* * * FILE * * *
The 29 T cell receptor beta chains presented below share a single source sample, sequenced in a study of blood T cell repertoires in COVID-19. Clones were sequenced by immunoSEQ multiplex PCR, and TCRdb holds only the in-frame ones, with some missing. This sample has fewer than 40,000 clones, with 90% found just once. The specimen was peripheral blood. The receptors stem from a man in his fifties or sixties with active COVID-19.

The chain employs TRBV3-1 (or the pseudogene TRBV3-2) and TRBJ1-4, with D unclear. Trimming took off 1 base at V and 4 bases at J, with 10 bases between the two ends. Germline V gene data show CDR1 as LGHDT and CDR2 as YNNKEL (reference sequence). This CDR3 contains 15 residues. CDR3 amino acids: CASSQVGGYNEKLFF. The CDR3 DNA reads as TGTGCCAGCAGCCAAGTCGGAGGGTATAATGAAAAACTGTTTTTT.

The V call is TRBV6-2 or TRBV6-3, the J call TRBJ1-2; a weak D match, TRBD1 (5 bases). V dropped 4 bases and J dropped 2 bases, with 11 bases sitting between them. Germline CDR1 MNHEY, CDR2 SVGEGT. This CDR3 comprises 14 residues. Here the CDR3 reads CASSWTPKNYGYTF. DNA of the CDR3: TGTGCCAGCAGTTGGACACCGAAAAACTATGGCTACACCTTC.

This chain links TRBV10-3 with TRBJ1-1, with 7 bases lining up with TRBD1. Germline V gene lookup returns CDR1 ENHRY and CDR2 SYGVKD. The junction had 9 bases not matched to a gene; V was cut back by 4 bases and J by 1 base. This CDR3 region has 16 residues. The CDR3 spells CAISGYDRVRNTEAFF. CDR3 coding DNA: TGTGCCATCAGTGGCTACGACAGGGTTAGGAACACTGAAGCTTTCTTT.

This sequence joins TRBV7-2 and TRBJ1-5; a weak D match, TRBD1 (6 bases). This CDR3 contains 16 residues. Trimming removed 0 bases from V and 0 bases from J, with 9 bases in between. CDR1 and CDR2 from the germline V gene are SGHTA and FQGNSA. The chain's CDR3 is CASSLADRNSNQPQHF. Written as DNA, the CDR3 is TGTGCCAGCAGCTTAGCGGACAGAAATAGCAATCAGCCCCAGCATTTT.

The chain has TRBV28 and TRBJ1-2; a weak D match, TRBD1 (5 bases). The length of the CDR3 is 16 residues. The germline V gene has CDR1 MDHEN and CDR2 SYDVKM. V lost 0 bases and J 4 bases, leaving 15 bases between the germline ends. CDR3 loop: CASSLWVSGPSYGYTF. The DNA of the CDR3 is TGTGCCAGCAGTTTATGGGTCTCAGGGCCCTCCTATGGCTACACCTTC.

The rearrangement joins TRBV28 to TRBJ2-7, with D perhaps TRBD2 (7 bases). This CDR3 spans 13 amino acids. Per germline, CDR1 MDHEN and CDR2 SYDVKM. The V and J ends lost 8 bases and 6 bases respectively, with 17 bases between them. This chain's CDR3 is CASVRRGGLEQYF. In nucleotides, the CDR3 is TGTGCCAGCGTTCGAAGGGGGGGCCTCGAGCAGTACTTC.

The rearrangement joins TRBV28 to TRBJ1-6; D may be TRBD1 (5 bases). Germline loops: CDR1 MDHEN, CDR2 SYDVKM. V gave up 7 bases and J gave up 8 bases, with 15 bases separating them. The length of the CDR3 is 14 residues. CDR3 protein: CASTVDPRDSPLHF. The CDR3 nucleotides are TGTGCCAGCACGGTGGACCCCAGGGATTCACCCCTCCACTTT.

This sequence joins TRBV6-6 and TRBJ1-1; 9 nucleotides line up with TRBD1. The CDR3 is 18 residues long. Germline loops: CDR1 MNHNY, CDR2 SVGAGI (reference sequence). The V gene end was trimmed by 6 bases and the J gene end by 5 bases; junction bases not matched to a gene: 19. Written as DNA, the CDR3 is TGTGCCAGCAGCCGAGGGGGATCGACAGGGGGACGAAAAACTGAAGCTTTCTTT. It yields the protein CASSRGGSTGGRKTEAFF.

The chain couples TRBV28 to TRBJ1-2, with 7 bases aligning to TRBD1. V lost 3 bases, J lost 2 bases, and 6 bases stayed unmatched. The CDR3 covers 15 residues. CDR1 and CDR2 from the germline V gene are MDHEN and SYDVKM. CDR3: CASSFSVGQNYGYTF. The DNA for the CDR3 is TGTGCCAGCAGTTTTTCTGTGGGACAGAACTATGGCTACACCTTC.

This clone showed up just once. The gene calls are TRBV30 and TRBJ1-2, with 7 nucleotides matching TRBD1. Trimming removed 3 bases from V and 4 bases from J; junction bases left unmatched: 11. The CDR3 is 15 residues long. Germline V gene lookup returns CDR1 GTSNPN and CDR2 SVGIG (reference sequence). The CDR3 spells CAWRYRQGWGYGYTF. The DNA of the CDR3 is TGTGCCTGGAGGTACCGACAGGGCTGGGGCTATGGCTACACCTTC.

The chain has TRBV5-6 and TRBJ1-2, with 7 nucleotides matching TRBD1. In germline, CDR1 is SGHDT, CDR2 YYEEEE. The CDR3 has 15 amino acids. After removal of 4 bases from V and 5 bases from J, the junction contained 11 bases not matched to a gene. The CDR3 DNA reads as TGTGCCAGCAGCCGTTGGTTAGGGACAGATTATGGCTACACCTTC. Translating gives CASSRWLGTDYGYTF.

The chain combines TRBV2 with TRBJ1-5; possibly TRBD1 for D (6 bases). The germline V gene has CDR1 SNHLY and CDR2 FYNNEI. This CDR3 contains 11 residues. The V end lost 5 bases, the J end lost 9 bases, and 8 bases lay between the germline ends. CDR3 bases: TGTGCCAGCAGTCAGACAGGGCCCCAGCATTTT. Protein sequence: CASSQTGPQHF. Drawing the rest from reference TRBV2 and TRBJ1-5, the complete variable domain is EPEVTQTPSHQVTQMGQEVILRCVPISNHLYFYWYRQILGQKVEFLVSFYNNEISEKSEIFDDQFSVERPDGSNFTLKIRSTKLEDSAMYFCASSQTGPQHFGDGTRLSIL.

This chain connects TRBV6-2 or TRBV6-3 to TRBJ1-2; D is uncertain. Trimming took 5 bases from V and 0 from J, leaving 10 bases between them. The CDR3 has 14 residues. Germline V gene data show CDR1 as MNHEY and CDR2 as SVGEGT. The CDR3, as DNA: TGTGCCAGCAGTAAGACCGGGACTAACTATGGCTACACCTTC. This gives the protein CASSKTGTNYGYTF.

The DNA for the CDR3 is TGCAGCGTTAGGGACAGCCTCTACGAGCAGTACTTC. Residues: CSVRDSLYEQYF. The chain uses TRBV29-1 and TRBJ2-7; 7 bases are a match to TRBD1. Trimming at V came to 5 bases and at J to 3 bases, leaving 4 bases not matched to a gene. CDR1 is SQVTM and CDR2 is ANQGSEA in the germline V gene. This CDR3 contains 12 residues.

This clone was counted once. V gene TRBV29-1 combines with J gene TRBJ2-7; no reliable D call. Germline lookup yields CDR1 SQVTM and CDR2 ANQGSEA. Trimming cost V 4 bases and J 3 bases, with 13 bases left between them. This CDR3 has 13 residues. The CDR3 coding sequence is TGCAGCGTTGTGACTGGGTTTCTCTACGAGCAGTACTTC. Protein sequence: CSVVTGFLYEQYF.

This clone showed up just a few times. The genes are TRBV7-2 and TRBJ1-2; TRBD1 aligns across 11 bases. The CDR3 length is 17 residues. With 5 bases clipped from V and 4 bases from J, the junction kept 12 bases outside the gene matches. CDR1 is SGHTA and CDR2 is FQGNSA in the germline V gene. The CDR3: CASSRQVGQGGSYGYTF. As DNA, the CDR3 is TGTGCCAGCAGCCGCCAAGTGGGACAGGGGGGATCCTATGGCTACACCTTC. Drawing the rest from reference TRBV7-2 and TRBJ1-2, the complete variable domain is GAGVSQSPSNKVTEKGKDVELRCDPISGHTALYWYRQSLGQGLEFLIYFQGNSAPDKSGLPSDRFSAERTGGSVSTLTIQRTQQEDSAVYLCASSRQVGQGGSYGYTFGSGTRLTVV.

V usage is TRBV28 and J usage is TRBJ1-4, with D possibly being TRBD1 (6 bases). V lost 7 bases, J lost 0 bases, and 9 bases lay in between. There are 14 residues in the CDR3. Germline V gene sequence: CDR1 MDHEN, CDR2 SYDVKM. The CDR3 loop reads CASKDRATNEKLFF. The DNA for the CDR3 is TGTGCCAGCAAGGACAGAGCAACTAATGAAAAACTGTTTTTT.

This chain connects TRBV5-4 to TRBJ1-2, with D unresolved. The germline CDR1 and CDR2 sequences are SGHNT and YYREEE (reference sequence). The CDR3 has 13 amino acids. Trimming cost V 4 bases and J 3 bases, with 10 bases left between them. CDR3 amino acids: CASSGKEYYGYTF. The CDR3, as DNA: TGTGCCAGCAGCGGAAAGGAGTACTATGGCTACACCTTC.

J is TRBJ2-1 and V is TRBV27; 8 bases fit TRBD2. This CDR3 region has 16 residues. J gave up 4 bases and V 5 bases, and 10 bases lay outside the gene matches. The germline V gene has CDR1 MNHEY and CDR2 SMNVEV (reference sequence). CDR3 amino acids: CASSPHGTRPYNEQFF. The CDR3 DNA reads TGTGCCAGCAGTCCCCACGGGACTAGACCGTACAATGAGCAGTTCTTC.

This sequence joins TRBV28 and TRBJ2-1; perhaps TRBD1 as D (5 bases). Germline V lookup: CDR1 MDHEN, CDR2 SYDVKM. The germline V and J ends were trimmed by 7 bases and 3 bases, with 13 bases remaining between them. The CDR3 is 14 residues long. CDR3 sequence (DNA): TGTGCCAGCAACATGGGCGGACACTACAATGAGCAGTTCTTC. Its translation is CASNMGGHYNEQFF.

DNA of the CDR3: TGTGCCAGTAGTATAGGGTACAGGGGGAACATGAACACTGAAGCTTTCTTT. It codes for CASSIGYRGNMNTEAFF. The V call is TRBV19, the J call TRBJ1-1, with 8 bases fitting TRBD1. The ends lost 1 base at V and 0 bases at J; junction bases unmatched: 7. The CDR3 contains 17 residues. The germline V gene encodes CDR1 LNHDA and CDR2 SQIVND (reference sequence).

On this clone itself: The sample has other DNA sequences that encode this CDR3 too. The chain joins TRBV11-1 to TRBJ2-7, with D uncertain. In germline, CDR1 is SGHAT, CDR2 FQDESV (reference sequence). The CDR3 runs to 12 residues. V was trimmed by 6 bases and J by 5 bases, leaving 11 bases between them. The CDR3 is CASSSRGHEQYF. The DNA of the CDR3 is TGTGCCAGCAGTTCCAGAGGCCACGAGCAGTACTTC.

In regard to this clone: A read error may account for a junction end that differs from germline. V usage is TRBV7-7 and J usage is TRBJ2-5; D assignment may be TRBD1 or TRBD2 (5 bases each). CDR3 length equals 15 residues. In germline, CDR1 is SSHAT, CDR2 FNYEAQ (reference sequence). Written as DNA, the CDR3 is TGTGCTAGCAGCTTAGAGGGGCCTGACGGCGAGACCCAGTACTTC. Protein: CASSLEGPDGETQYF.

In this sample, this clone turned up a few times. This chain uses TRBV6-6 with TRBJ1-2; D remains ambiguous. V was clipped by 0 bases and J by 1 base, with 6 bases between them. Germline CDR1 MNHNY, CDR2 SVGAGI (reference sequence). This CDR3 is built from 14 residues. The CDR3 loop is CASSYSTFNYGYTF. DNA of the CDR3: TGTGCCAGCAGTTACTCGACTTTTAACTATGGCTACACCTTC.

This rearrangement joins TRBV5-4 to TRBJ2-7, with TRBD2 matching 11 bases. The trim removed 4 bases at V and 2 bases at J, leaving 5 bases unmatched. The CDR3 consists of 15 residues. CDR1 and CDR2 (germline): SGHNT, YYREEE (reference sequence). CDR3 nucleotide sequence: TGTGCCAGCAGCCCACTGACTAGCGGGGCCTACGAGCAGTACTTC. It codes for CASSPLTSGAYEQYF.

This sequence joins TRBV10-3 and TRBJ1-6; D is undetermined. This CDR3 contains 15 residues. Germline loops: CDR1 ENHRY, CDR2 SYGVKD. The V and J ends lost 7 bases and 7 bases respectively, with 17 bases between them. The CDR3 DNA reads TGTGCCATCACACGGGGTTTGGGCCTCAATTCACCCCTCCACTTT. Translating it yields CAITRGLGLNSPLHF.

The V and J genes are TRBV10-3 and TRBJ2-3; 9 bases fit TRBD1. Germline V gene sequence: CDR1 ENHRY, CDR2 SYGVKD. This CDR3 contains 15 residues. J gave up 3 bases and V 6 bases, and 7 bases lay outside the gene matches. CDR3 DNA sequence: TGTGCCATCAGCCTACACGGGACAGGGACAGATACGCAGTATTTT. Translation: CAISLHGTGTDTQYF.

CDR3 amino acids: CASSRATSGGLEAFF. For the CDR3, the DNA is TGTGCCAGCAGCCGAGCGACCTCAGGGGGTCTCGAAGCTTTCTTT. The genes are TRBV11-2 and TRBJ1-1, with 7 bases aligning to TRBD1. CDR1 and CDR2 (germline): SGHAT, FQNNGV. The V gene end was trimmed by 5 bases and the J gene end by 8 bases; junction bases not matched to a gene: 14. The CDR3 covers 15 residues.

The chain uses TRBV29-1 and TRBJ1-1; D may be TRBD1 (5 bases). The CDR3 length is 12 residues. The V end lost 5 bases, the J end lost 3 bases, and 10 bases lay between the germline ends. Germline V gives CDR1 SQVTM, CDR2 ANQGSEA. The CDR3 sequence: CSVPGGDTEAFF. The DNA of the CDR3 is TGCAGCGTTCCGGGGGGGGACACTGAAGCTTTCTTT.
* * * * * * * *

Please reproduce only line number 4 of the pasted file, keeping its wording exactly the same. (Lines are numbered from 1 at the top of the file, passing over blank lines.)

This chain links TRBV10-3 with TRBJ1-1, with 7 bases lining up with TRBD1. Germline V gene lookup returns CDR1 ENHRY and CDR2 SYGVKD. The junction had 9 bases not matched to a gene; V was cut back by 4 bases and J by 1 base. This CDR3 region has 16 residues. The CDR3 spells CAISGYDRVRNTEAFF. CDR3 coding DNA: TGTGCCATCAGTGGCTACGACAGGGTTAGGAACACTGAAGCTTTCTTT.